Some time ago I fool­ish­ly vol­un­teered to per­form a site rip of for the local SES group I am a mem­ber of. This was to allow our accoun­tant mem­ber to more accu­rate­ly assign a val­ue to our assets. I under­stand this is an impor­tant thing for an accoun­tant.

I have done a num­ber of site rips in the past, the Bun­nings site is prob­a­bly the most painful so far. The prod­uct pages are very com­plex for what they are.

Each Bun­nings prod­uct page is rough­ly 300k. I extract­ed 1.1k of con­tent from each page. So 99.63% of it basi­cal­ly use­less, or an effi­cien­cy rate of 0.4%. The vast major­i­ty of the space is tak­en up by the nest­ed menu at the top, the ads near the bot­tom take a bit and then there is a fair­ly exten­sive site map across the bot­tom. At least the CSS is in an exter­nal file, well, four of them.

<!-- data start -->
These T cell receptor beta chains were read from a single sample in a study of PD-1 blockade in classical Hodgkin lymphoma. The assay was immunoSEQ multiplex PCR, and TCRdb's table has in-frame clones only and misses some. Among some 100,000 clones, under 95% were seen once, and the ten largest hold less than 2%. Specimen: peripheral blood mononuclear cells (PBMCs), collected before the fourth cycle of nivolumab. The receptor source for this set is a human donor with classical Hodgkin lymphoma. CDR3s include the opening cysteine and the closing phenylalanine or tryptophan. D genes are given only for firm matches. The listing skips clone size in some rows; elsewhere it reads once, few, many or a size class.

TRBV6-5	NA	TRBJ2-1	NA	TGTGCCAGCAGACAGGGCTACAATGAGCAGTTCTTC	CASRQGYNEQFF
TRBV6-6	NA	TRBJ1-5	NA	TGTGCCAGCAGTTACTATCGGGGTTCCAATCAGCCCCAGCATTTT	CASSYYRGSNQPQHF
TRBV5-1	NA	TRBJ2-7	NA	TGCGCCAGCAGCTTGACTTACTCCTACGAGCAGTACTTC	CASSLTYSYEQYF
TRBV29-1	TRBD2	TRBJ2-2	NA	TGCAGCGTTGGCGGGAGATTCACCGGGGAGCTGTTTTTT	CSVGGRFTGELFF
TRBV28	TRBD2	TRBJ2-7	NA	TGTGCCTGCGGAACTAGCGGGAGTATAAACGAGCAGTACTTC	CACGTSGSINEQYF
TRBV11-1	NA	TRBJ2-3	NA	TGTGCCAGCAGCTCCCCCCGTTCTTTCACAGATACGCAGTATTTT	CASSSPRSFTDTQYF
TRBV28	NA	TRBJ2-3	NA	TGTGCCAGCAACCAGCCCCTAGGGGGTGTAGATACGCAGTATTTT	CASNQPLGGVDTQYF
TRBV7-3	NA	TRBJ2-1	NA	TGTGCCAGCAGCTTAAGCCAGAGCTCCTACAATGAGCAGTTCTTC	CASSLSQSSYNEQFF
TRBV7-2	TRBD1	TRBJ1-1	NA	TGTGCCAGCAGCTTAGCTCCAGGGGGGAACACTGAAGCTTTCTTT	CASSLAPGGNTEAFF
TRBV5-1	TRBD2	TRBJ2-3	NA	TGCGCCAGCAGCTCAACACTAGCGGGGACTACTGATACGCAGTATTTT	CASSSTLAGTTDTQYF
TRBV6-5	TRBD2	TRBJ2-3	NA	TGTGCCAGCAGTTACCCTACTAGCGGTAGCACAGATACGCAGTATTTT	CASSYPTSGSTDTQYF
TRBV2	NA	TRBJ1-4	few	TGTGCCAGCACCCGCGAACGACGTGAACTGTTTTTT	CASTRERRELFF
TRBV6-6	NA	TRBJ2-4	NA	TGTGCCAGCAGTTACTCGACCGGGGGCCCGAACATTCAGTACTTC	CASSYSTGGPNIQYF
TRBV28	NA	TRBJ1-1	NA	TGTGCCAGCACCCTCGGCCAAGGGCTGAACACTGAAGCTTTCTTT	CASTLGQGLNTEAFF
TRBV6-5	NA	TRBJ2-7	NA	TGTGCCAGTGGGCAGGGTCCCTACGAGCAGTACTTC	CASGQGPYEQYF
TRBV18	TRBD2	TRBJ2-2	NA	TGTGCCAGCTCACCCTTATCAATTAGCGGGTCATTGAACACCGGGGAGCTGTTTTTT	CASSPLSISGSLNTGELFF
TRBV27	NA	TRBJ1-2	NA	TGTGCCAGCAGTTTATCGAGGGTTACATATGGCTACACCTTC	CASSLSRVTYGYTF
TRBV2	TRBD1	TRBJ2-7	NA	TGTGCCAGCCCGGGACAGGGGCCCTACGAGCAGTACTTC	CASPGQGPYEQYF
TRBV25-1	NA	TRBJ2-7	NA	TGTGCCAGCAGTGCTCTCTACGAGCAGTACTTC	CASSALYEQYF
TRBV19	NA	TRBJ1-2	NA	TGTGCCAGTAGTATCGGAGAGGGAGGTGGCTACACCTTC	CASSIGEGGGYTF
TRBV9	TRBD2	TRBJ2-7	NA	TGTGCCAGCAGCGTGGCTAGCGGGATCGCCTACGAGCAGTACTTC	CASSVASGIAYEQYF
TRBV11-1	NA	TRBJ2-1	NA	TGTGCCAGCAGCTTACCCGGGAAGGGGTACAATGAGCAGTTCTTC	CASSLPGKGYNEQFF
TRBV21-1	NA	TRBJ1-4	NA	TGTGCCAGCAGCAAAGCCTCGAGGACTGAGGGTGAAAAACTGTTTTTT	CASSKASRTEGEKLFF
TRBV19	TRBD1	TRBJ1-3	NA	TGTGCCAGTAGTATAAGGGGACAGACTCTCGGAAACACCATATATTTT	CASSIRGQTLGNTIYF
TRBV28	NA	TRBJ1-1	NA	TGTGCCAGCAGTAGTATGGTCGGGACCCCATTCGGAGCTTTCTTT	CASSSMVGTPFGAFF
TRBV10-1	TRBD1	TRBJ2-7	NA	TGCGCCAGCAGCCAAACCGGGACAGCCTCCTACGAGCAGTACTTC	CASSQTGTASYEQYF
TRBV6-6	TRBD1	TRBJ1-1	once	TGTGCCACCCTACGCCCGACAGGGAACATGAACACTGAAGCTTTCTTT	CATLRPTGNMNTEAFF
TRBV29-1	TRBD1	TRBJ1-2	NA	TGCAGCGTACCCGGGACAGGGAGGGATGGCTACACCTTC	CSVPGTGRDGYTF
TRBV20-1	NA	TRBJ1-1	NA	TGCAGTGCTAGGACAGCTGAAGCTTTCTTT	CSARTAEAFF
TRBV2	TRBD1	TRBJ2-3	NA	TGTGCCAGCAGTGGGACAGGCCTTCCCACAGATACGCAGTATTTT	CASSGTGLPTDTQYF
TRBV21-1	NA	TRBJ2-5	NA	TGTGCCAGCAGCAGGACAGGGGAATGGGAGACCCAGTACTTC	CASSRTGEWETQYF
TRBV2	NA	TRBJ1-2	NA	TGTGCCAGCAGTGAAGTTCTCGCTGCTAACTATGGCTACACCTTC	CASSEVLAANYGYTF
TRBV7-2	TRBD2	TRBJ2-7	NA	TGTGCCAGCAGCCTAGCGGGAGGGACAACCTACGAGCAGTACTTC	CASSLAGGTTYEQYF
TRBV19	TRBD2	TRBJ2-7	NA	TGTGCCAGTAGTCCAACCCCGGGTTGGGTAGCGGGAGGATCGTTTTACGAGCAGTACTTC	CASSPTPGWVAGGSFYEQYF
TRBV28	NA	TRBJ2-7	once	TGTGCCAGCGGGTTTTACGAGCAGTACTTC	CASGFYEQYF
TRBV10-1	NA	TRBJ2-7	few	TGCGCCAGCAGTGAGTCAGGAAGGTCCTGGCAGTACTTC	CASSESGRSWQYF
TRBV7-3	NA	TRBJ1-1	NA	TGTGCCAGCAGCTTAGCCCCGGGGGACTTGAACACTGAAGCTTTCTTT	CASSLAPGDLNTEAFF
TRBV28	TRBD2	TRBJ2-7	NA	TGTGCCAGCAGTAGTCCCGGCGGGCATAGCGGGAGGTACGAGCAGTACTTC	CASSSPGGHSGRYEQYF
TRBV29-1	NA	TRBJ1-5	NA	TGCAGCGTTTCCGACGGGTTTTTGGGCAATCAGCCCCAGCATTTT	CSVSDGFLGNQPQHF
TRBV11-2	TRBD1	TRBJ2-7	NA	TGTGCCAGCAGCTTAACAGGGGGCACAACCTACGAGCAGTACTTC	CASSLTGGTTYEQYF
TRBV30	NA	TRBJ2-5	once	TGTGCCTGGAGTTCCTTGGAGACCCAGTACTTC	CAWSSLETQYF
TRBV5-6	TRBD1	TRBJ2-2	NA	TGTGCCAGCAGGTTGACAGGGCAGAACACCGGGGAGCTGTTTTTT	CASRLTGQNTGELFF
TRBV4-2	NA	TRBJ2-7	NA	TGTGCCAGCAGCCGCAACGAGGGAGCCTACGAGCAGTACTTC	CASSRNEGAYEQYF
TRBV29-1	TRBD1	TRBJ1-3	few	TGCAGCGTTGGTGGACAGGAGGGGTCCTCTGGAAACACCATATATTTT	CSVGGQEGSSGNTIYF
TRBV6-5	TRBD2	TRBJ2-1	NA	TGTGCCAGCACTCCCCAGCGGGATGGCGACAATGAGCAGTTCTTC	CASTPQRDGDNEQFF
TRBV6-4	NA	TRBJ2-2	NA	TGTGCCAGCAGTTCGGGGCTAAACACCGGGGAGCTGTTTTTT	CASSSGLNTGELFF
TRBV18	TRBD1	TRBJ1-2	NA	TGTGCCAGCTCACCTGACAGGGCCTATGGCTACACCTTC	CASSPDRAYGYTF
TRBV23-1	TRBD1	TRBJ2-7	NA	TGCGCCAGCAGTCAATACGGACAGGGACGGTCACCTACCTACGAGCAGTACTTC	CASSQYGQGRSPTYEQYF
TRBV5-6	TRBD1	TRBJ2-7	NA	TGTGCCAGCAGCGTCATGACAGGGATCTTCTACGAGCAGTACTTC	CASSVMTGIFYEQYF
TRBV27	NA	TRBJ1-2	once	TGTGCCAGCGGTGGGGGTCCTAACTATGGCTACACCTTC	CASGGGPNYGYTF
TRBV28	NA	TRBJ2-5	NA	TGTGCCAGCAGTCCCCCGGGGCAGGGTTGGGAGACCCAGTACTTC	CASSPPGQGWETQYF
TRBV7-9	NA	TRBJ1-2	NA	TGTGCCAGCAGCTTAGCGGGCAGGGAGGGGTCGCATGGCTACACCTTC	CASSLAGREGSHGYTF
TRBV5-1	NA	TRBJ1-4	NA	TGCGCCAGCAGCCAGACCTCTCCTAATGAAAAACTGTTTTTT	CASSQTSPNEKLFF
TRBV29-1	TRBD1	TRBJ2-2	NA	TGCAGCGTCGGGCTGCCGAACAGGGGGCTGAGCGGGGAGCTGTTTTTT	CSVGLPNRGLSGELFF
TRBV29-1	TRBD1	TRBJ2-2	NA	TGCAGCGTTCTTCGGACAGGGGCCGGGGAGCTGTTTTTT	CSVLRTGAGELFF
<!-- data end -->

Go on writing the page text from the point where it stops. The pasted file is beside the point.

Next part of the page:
There is a mobile web­site which is a bit slim­mer. I think the page served is trig­gered by brows­er fin­ger­print­ing and cook­ies. I didn’t dis­cov­er it until too late though.

There are also two dif­fer­ent HTML struc­tures used for prod­uct pages, they look sim­i­lar but have dif­fer­ent tags with dif­fer­ent class­es.

And a fun trick, these two links go to the same page:

That trick gets less awe­some when you realise that they actu­al­ly do this and link to the same prod­uct with dif­fer­ent urls, 626 times.

In case any­one else is feel­ing fool­ish enough to try this them­selves, and brave enough to look at my code, the end result of my tri­als and tribu­la­tions is on github. All the mis­takes have of course been purged from the his­to­ry so it looks like I just bril­liant­ly did it in one go.